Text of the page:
Document Type

Conference Proceeding

Publication Date

8-6-1992

Abstract

Kinesiologists, unlike engineers, have always examined cycling performance based on a human factors perspective. But. these investigations have always been based on the constraints imposed by the structure of a conventional bicycle. These investigations have included the effects on cycling performance with changes in seat height, crank arm length, pedaling frequencies, workloads, total .workoutput, etc. Therefore, a gap exist between research in the various disciplines. To maximize/optimize cycling performance in human powered vehicles requires a bridging of this gap through interdisciplinary research. The purpose of these investigations were to determine the effect of systematic changes in: (1) body position/configuration (seat tube angle/hip angles); and (2) body orientation (trunk angle with respect to the ground) on cycling performance as defined by power output.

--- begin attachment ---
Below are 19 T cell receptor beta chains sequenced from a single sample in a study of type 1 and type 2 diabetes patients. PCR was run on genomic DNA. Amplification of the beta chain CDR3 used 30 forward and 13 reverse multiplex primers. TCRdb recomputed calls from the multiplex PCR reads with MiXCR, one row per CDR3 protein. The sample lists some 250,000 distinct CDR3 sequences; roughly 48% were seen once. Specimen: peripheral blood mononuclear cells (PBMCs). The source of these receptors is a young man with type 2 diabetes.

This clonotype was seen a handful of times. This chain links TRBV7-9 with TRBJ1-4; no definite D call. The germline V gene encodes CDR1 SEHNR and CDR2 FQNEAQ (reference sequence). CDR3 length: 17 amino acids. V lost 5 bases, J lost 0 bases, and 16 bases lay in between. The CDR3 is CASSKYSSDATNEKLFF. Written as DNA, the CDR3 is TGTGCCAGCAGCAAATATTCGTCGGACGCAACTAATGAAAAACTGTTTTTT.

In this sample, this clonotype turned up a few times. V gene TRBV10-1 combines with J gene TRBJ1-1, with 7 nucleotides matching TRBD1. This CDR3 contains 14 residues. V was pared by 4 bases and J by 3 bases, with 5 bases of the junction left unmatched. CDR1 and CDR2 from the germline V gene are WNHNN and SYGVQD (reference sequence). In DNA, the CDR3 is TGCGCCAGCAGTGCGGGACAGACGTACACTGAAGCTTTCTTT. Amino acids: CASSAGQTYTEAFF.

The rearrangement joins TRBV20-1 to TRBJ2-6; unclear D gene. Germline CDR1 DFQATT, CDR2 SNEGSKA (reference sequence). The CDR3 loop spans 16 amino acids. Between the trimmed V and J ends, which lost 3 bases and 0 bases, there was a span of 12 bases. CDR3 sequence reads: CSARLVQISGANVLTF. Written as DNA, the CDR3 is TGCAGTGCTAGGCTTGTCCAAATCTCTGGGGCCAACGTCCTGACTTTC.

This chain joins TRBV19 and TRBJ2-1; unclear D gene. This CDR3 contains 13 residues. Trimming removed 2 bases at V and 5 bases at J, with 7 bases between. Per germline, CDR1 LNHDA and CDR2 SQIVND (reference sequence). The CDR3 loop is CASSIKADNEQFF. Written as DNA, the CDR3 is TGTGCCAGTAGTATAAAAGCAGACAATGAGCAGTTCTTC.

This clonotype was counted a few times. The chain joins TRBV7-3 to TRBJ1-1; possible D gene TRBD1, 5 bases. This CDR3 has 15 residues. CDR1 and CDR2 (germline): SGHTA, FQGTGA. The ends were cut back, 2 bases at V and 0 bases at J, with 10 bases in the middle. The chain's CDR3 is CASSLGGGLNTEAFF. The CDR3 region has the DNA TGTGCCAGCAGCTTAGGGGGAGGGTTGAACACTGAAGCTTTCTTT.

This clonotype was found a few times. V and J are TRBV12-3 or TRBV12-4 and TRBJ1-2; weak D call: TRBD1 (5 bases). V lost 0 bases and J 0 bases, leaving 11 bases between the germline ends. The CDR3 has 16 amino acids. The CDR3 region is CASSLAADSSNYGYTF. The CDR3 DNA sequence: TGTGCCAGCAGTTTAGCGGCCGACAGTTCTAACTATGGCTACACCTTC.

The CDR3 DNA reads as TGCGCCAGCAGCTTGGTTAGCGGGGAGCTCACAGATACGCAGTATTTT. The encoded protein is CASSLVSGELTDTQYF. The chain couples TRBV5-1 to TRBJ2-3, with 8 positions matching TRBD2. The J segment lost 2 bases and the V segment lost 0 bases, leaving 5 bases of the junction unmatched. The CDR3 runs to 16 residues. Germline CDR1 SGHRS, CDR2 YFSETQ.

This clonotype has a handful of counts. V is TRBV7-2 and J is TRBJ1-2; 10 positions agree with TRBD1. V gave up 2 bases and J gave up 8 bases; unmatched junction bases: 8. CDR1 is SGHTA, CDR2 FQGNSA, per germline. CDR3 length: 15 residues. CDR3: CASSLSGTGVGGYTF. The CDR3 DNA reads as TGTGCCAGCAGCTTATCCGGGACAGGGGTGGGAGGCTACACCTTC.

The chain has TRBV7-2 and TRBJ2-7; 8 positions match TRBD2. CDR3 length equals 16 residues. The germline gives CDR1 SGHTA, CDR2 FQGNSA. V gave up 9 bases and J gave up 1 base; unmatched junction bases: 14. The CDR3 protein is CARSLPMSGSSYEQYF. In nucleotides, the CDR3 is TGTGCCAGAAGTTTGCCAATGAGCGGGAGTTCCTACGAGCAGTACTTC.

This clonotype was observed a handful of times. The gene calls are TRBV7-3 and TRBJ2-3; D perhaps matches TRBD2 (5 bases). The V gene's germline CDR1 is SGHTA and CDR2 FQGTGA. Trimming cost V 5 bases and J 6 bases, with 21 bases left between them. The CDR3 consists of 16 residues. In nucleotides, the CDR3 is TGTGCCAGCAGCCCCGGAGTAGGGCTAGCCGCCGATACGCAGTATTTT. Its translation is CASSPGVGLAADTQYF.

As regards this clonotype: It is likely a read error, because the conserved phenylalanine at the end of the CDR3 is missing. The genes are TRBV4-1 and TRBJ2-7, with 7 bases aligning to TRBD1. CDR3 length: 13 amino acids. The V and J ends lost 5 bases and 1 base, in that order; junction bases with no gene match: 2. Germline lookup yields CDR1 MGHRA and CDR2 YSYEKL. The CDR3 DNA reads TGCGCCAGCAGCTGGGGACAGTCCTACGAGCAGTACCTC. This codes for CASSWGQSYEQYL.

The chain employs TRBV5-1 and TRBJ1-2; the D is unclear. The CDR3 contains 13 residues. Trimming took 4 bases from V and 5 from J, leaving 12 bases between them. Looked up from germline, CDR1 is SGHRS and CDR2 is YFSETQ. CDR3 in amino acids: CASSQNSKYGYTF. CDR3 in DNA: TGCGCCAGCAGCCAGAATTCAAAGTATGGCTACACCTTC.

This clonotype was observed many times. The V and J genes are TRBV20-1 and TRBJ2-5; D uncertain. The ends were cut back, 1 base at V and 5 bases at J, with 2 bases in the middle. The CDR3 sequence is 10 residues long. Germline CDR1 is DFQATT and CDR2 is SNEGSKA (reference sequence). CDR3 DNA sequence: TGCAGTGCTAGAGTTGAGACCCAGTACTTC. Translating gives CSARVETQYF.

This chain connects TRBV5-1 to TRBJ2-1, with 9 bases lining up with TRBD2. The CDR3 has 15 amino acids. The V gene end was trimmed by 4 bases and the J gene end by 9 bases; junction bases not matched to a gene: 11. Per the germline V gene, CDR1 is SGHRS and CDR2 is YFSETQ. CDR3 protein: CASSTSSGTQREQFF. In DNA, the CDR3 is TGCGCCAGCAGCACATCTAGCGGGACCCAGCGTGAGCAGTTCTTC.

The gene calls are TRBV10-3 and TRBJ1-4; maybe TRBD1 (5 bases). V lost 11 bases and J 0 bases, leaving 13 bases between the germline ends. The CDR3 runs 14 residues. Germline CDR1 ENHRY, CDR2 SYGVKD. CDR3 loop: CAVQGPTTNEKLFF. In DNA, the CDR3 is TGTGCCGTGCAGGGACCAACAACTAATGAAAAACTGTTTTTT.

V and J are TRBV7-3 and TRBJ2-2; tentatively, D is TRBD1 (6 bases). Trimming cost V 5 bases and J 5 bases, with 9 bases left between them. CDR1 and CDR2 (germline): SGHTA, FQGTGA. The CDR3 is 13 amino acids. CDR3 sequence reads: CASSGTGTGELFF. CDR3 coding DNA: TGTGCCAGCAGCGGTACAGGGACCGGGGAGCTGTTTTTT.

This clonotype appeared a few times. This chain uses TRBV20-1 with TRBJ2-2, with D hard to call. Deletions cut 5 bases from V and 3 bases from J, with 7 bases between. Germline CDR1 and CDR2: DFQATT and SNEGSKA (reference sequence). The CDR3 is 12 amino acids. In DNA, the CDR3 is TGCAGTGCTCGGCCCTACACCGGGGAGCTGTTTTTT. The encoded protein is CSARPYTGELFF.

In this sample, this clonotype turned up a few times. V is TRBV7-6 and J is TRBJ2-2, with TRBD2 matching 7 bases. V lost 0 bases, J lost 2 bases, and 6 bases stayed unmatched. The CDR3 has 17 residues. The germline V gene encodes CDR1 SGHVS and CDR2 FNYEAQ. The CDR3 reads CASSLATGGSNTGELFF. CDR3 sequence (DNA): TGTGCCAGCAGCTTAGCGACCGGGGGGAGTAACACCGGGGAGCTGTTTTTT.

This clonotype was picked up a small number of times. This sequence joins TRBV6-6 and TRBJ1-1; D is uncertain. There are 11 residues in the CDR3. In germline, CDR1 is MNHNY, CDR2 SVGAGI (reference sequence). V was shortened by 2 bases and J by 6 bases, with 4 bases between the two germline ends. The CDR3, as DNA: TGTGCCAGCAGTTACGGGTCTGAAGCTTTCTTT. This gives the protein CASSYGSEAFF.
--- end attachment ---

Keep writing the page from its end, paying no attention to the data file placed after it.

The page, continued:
Comments

Supported by a grant-in-aid of research from Sigma XI, The Scientific Research Society.

Citation/Publisher Attribution

Originally published in:

FOURTH INTERNATIONAL HUMAN POWERED VEHICLE SCIENTIFIC SYMPOSIUM August 6, 1992 Yreka, California PROCEEDINGS

Edited by Chester R. Kyle, Jean A. Seay and Joyce S. Kyle

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